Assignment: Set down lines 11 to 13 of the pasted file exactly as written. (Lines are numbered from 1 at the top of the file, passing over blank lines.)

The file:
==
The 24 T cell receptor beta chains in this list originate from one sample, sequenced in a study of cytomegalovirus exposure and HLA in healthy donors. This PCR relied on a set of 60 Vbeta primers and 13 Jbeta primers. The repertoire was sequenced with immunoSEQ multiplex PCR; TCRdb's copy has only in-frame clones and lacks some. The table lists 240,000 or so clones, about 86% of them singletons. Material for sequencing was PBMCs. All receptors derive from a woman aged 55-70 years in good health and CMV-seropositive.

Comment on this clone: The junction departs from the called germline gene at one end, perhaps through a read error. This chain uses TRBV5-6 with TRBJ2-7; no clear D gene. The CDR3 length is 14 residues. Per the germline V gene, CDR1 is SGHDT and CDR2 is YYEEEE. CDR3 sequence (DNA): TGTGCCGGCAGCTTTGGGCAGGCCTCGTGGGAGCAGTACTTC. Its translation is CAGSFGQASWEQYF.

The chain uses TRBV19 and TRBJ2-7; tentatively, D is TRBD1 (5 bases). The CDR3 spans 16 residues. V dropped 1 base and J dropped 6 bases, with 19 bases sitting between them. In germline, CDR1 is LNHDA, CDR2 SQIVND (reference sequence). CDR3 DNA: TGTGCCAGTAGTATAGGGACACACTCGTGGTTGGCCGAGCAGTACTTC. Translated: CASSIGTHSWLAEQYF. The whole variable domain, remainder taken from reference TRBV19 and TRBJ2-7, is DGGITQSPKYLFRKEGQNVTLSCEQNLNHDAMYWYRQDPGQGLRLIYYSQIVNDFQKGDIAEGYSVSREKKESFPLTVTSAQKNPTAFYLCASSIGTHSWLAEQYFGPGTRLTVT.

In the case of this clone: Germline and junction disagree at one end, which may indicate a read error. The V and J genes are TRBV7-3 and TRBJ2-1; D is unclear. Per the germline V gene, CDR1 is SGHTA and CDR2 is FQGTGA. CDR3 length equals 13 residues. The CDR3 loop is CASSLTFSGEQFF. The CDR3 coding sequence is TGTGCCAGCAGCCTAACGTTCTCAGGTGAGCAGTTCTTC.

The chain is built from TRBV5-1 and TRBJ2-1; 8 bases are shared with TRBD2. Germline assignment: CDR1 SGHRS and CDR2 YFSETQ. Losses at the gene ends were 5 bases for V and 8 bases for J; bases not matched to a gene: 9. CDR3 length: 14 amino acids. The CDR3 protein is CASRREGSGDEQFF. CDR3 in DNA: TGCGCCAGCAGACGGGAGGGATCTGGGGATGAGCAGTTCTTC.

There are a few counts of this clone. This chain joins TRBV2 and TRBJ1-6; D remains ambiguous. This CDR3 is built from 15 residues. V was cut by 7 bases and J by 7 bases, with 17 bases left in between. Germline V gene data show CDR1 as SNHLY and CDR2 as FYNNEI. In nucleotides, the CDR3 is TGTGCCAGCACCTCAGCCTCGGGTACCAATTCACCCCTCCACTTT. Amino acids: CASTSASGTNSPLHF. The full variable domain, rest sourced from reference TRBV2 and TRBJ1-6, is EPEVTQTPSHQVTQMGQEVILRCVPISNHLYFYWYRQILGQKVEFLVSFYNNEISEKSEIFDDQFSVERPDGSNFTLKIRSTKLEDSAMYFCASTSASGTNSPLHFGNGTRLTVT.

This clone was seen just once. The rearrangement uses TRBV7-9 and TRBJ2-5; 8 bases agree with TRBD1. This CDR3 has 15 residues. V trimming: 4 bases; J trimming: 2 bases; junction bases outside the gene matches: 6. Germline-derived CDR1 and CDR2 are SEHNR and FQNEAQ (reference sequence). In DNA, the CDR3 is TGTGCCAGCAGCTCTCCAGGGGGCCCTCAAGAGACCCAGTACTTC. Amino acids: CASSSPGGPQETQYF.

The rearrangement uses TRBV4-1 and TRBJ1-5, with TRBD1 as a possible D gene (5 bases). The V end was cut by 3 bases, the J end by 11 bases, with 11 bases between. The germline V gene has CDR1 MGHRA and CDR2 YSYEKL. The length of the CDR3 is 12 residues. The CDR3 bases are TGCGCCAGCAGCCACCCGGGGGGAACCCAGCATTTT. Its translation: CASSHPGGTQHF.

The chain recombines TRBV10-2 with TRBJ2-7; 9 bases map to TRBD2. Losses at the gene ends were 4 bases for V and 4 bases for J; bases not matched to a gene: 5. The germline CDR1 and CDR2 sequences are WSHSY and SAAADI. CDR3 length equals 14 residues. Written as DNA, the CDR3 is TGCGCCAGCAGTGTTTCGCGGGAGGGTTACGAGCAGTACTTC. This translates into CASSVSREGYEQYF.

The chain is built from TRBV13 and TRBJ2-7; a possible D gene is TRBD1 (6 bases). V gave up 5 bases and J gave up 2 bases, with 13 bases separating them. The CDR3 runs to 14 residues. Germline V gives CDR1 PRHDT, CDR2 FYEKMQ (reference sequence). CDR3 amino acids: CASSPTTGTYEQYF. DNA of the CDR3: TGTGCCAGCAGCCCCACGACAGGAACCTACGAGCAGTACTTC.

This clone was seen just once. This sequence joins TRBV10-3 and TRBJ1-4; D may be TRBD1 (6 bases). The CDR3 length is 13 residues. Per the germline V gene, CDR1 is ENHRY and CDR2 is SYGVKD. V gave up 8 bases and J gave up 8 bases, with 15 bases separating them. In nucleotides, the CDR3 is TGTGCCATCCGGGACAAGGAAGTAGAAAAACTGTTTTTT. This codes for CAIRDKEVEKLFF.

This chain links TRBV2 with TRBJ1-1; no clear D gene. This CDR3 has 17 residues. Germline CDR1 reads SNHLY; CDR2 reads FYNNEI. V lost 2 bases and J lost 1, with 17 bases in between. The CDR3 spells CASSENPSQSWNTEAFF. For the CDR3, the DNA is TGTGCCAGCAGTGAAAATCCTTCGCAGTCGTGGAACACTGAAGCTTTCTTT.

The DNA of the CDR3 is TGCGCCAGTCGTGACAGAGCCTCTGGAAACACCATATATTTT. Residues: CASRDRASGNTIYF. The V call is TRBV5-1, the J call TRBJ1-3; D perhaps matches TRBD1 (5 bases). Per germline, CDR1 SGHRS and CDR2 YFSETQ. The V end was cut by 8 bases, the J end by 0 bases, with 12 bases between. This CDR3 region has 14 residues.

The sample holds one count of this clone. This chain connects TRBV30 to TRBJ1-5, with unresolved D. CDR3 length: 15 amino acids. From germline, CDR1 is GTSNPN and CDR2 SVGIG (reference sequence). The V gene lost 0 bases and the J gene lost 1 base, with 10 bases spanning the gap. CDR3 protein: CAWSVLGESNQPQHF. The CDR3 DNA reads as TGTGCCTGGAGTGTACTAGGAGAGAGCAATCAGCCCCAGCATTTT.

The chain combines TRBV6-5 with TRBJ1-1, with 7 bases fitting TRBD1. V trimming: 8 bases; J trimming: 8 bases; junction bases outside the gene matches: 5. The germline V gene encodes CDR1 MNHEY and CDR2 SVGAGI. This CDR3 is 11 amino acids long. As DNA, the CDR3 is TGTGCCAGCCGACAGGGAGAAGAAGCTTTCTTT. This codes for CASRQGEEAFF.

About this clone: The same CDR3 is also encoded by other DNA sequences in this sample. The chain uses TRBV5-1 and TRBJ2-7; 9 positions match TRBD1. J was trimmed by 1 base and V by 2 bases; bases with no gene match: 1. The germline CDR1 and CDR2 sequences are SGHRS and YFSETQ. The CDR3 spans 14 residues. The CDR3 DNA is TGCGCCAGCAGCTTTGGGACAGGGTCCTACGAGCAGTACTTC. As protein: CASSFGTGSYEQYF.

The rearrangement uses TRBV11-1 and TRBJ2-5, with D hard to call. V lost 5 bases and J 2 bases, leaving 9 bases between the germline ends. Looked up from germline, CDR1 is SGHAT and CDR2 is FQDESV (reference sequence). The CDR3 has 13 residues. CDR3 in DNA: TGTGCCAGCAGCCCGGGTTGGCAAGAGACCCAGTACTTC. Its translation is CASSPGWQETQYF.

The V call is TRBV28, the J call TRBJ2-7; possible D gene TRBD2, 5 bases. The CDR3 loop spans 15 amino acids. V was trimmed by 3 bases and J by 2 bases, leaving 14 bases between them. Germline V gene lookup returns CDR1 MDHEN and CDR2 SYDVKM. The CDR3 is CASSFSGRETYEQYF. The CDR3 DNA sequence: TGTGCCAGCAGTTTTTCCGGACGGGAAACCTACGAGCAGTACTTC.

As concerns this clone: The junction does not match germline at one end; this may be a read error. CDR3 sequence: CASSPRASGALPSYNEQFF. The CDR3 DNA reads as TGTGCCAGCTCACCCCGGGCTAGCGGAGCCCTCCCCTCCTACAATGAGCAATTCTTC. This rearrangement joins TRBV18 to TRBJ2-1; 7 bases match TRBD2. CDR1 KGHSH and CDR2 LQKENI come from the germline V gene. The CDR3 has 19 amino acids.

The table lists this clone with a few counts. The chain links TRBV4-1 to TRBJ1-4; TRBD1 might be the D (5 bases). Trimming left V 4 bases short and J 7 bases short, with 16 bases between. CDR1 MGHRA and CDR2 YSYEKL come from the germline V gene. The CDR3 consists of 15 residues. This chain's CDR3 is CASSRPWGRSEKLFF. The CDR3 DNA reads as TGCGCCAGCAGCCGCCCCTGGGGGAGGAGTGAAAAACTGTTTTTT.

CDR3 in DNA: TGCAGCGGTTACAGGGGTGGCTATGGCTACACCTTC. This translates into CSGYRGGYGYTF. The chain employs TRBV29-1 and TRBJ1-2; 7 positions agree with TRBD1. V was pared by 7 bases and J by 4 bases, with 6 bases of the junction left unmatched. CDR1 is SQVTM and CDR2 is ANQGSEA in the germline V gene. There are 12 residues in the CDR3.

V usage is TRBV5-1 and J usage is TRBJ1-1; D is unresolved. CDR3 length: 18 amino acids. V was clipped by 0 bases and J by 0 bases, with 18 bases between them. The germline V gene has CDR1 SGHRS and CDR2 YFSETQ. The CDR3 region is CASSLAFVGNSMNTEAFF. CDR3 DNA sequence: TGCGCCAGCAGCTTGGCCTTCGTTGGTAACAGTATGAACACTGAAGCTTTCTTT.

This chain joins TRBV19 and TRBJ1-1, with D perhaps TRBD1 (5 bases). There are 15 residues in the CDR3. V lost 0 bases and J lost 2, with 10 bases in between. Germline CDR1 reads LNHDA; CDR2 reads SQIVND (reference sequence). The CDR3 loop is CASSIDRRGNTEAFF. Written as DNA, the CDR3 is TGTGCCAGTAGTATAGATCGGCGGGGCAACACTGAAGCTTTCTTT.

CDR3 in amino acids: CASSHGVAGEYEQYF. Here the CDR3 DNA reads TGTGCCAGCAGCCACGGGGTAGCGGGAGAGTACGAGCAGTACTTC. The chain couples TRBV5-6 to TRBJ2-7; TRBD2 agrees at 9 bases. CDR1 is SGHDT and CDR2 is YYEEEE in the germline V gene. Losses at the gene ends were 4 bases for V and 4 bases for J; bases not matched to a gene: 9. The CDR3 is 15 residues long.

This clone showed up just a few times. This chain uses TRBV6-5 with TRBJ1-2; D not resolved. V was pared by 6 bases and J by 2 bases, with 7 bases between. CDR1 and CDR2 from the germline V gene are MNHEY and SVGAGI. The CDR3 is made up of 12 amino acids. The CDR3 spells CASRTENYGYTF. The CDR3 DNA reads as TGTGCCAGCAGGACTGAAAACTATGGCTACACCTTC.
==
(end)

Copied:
This clone was seen just once. This sequence joins TRBV10-3 and TRBJ1-4; D may be TRBD1 (6 bases). The CDR3 length is 13 residues. Per the germline V gene, CDR1 is ENHRY and CDR2 is SYGVKD. V gave up 8 bases and J gave up 8 bases, with 15 bases separating them. In nucleotides, the CDR3 is TGTGCCATCCGGGACAAGGAAGTAGAAAAACTGTTTTTT. This codes for CAIRDKEVEKLFF.

This chain links TRBV2 with TRBJ1-1; no clear D gene. This CDR3 has 17 residues. Germline CDR1 reads SNHLY; CDR2 reads FYNNEI. V lost 2 bases and J lost 1, with 17 bases in between. The CDR3 spells CASSENPSQSWNTEAFF. For the CDR3, the DNA is TGTGCCAGCAGTGAAAATCCTTCGCAGTCGTGGAACACTGAAGCTTTCTTT.

The DNA of the CDR3 is TGCGCCAGTCGTGACAGAGCCTCTGGAAACACCATATATTTT. Residues: CASRDRASGNTIYF. The V call is TRBV5-1, the J call TRBJ1-3; D perhaps matches TRBD1 (5 bases). Per germline, CDR1 SGHRS and CDR2 YFSETQ. The V end was cut by 8 bases, the J end by 0 bases, with 12 bases between. This CDR3 region has 14 residues.